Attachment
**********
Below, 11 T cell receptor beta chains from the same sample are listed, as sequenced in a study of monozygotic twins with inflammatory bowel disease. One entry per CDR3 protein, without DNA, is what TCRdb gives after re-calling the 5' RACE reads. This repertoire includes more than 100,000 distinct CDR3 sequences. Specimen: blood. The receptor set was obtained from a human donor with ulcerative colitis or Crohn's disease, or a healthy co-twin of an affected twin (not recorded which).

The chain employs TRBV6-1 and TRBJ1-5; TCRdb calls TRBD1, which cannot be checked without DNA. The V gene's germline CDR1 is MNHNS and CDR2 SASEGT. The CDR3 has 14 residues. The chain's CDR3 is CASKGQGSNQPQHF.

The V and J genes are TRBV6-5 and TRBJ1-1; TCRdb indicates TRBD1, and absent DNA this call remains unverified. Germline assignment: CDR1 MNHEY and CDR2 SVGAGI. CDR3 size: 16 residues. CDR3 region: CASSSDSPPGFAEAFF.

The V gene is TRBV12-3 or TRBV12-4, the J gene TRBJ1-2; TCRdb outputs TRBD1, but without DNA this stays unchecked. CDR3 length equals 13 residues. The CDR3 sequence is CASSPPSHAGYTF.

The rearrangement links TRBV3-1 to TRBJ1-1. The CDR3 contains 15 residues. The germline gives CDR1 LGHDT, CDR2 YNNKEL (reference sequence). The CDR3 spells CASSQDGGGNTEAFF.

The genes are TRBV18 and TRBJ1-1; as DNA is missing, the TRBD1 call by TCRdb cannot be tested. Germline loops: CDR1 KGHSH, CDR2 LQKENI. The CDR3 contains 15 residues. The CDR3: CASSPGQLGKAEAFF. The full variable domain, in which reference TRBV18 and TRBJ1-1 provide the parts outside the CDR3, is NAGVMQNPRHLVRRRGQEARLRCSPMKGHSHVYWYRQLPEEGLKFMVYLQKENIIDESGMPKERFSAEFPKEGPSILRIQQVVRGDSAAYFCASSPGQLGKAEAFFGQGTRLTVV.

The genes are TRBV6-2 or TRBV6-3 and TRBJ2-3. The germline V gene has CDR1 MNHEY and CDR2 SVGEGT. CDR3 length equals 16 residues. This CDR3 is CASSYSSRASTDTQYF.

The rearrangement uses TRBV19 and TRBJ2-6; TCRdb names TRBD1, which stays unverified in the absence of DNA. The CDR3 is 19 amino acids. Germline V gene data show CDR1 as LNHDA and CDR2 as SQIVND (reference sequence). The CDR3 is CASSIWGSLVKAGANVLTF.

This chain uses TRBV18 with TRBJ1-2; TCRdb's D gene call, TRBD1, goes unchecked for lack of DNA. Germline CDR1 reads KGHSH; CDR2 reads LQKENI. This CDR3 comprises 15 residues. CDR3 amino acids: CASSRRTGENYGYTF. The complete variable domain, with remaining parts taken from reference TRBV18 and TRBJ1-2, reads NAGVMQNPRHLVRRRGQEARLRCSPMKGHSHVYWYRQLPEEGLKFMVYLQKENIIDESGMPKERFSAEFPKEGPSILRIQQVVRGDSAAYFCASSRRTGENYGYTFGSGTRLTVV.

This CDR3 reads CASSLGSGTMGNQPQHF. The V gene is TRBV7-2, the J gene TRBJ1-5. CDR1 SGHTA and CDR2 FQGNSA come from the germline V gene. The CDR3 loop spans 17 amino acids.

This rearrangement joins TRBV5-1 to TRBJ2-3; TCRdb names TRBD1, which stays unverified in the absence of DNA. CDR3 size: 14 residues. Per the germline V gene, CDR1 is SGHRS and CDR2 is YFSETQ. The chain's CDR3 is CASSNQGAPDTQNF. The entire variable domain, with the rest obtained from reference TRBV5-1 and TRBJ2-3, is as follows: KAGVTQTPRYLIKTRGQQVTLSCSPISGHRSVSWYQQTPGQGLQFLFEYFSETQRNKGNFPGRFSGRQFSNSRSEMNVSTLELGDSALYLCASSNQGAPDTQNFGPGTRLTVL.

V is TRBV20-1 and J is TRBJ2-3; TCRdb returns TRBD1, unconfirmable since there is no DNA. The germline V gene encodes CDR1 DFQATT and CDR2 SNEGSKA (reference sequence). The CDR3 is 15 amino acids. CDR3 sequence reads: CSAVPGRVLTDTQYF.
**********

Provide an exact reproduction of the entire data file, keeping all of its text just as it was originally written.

Below, 11 T cell receptor beta chains from the same sample are listed, as sequenced in a study of monozygotic twins with inflammatory bowel disease. One entry per CDR3 protein, without DNA, is what TCRdb gives after re-calling the 5' RACE reads. This repertoire includes more than 100,000 distinct CDR3 sequences. Specimen: blood. The receptor set was obtained from a human donor with ulcerative colitis or Crohn's disease, or a healthy co-twin of an affected twin (not recorded which).

The chain employs TRBV6-1 and TRBJ1-5; TCRdb calls TRBD1, which cannot be checked without DNA. The V gene's germline CDR1 is MNHNS and CDR2 SASEGT. The CDR3 has 14 residues. The chain's CDR3 is CASKGQGSNQPQHF.

The V and J genes are TRBV6-5 and TRBJ1-1; TCRdb indicates TRBD1, and absent DNA this call remains unverified. Germline assignment: CDR1 MNHEY and CDR2 SVGAGI. CDR3 size: 16 residues. CDR3 region: CASSSDSPPGFAEAFF.

The V gene is TRBV12-3 or TRBV12-4, the J gene TRBJ1-2; TCRdb outputs TRBD1, but without DNA this stays unchecked. CDR3 length equals 13 residues. The CDR3 sequence is CASSPPSHAGYTF.

The rearrangement links TRBV3-1 to TRBJ1-1. The CDR3 contains 15 residues. The germline gives CDR1 LGHDT, CDR2 YNNKEL (reference sequence). The CDR3 spells CASSQDGGGNTEAFF.

The genes are TRBV18 and TRBJ1-1; as DNA is missing, the TRBD1 call by TCRdb cannot be tested. Germline loops: CDR1 KGHSH, CDR2 LQKENI. The CDR3 contains 15 residues. The CDR3: CASSPGQLGKAEAFF. The full variable domain, in which reference TRBV18 and TRBJ1-1 provide the parts outside the CDR3, is NAGVMQNPRHLVRRRGQEARLRCSPMKGHSHVYWYRQLPEEGLKFMVYLQKENIIDESGMPKERFSAEFPKEGPSILRIQQVVRGDSAAYFCASSPGQLGKAEAFFGQGTRLTVV.

The genes are TRBV6-2 or TRBV6-3 and TRBJ2-3. The germline V gene has CDR1 MNHEY and CDR2 SVGEGT. CDR3 length equals 16 residues. This CDR3 is CASSYSSRASTDTQYF.

The rearrangement uses TRBV19 and TRBJ2-6; TCRdb names TRBD1, which stays unverified in the absence of DNA. The CDR3 is 19 amino acids. Germline V gene data show CDR1 as LNHDA and CDR2 as SQIVND (reference sequence). The CDR3 is CASSIWGSLVKAGANVLTF.

This chain uses TRBV18 with TRBJ1-2; TCRdb's D gene call, TRBD1, goes unchecked for lack of DNA. Germline CDR1 reads KGHSH; CDR2 reads LQKENI. This CDR3 comprises 15 residues. CDR3 amino acids: CASSRRTGENYGYTF. The complete variable domain, with remaining parts taken from reference TRBV18 and TRBJ1-2, reads NAGVMQNPRHLVRRRGQEARLRCSPMKGHSHVYWYRQLPEEGLKFMVYLQKENIIDESGMPKERFSAEFPKEGPSILRIQQVVRGDSAAYFCASSRRTGENYGYTFGSGTRLTVV.

This CDR3 reads CASSLGSGTMGNQPQHF. The V gene is TRBV7-2, the J gene TRBJ1-5. CDR1 SGHTA and CDR2 FQGNSA come from the germline V gene. The CDR3 loop spans 17 amino acids.

This rearrangement joins TRBV5-1 to TRBJ2-3; TCRdb names TRBD1, which stays unverified in the absence of DNA. CDR3 size: 14 residues. Per the germline V gene, CDR1 is SGHRS and CDR2 is YFSETQ. The chain's CDR3 is CASSNQGAPDTQNF. The entire variable domain, with the rest obtained from reference TRBV5-1 and TRBJ2-3, is as follows: KAGVTQTPRYLIKTRGQQVTLSCSPISGHRSVSWYQQTPGQGLQFLFEYFSETQRNKGNFPGRFSGRQFSNSRSEMNVSTLELGDSALYLCASSNQGAPDTQNFGPGTRLTVL.

V is TRBV20-1 and J is TRBJ2-3; TCRdb returns TRBD1, unconfirmable since there is no DNA. The germline V gene encodes CDR1 DFQATT and CDR2 SNEGSKA (reference sequence). The CDR3 is 15 amino acids. CDR3 sequence reads: CSAVPGRVLTDTQYF.